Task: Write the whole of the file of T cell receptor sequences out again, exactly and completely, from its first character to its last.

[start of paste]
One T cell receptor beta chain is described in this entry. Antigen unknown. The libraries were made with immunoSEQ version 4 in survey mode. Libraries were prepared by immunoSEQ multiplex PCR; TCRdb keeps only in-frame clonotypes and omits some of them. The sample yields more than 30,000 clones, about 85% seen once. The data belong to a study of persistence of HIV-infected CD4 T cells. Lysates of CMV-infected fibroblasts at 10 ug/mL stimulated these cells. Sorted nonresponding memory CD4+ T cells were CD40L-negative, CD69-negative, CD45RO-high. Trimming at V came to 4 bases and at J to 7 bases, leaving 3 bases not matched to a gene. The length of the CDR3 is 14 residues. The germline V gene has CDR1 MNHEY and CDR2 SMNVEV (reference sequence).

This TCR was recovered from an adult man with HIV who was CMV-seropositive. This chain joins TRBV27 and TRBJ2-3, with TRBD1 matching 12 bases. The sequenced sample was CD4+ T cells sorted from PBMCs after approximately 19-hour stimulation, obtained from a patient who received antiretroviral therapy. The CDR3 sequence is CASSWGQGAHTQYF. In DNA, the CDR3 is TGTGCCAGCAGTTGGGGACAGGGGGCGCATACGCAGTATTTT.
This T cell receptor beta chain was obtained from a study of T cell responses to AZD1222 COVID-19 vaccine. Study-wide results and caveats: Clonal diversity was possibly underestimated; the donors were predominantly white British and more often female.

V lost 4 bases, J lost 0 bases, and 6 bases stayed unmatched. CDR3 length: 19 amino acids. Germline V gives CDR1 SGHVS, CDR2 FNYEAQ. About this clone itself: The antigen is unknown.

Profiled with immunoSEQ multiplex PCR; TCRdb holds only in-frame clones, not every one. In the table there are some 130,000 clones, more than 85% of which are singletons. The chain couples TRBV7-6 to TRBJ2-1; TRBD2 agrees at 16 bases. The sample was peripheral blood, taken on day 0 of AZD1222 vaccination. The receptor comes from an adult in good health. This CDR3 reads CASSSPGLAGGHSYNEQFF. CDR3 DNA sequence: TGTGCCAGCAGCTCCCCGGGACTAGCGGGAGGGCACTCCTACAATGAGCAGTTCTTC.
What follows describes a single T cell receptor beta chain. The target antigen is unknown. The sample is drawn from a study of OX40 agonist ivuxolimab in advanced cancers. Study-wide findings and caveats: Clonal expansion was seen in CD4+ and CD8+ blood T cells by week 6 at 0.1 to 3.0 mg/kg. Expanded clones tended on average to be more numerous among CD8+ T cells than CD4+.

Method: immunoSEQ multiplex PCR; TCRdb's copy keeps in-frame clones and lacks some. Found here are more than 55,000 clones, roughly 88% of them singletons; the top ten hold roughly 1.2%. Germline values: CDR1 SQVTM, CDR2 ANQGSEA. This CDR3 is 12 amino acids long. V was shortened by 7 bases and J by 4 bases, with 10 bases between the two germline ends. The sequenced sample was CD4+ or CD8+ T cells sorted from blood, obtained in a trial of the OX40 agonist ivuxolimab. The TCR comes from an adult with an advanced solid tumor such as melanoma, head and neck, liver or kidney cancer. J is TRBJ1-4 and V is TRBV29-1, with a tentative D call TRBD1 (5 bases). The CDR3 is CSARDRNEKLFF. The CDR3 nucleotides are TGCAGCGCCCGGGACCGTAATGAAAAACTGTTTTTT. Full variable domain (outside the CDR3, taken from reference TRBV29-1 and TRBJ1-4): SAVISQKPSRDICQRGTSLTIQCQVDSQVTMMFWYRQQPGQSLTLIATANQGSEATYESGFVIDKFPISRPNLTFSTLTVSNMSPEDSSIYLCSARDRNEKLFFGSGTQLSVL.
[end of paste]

One T cell receptor beta chain is described in this entry. Antigen unknown. The libraries were made with immunoSEQ version 4 in survey mode. Libraries were prepared by immunoSEQ multiplex PCR; TCRdb keeps only in-frame clonotypes and omits some of them. The sample yields more than 30,000 clones, about 85% seen once. The data belong to a study of persistence of HIV-infected CD4 T cells. Lysates of CMV-infected fibroblasts at 10 ug/mL stimulated these cells. Sorted nonresponding memory CD4+ T cells were CD40L-negative, CD69-negative, CD45RO-high. Trimming at V came to 4 bases and at J to 7 bases, leaving 3 bases not matched to a gene. The length of the CDR3 is 14 residues. The germline V gene has CDR1 MNHEY and CDR2 SMNVEV (reference sequence).

This TCR was recovered from an adult man with HIV who was CMV-seropositive. This chain joins TRBV27 and TRBJ2-3, with TRBD1 matching 12 bases. The sequenced sample was CD4+ T cells sorted from PBMCs after approximately 19-hour stimulation, obtained from a patient who received antiretroviral therapy. The CDR3 sequence is CASSWGQGAHTQYF. In DNA, the CDR3 is TGTGCCAGCAGTTGGGGACAGGGGGCGCATACGCAGTATTTT.
This T cell receptor beta chain was obtained from a study of T cell responses to AZD1222 COVID-19 vaccine. Study-wide results and caveats: Clonal diversity was possibly underestimated; the donors were predominantly white British and more often female.

V lost 4 bases, J lost 0 bases, and 6 bases stayed unmatched. CDR3 length: 19 amino acids. Germline V gives CDR1 SGHVS, CDR2 FNYEAQ. About this clone itself: The antigen is unknown.

Profiled with immunoSEQ multiplex PCR; TCRdb holds only in-frame clones, not every one. In the table there are some 130,000 clones, more than 85% of which are singletons. The chain couples TRBV7-6 to TRBJ2-1; TRBD2 agrees at 16 bases. The sample was peripheral blood, taken on day 0 of AZD1222 vaccination. The receptor comes from an adult in good health. This CDR3 reads CASSSPGLAGGHSYNEQFF. CDR3 DNA sequence: TGTGCCAGCAGCTCCCCGGGACTAGCGGGAGGGCACTCCTACAATGAGCAGTTCTTC.
What follows describes a single T cell receptor beta chain. The target antigen is unknown. The sample is drawn from a study of OX40 agonist ivuxolimab in advanced cancers. Study-wide findings and caveats: Clonal expansion was seen in CD4+ and CD8+ blood T cells by week 6 at 0.1 to 3.0 mg/kg. Expanded clones tended on average to be more numerous among CD8+ T cells than CD4+.

Method: immunoSEQ multiplex PCR; TCRdb's copy keeps in-frame clones and lacks some. Found here are more than 55,000 clones, roughly 88% of them singletons; the top ten hold roughly 1.2%. Germline values: CDR1 SQVTM, CDR2 ANQGSEA. This CDR3 is 12 amino acids long. V was shortened by 7 bases and J by 4 bases, with 10 bases between the two germline ends. The sequenced sample was CD4+ or CD8+ T cells sorted from blood, obtained in a trial of the OX40 agonist ivuxolimab. The TCR comes from an adult with an advanced solid tumor such as melanoma, head and neck, liver or kidney cancer. J is TRBJ1-4 and V is TRBV29-1, with a tentative D call TRBD1 (5 bases). The CDR3 is CSARDRNEKLFF. The CDR3 nucleotides are TGCAGCGCCCGGGACCGTAATGAAAAACTGTTTTTT. Full variable domain (outside the CDR3, taken from reference TRBV29-1 and TRBJ1-4): SAVISQKPSRDICQRGTSLTIQCQVDSQVTMMFWYRQQPGQSLTLIATANQGSEATYESGFVIDKFPISRPNLTFSTLTVSNMSPEDSSIYLCSARDRNEKLFFGSGTQLSVL.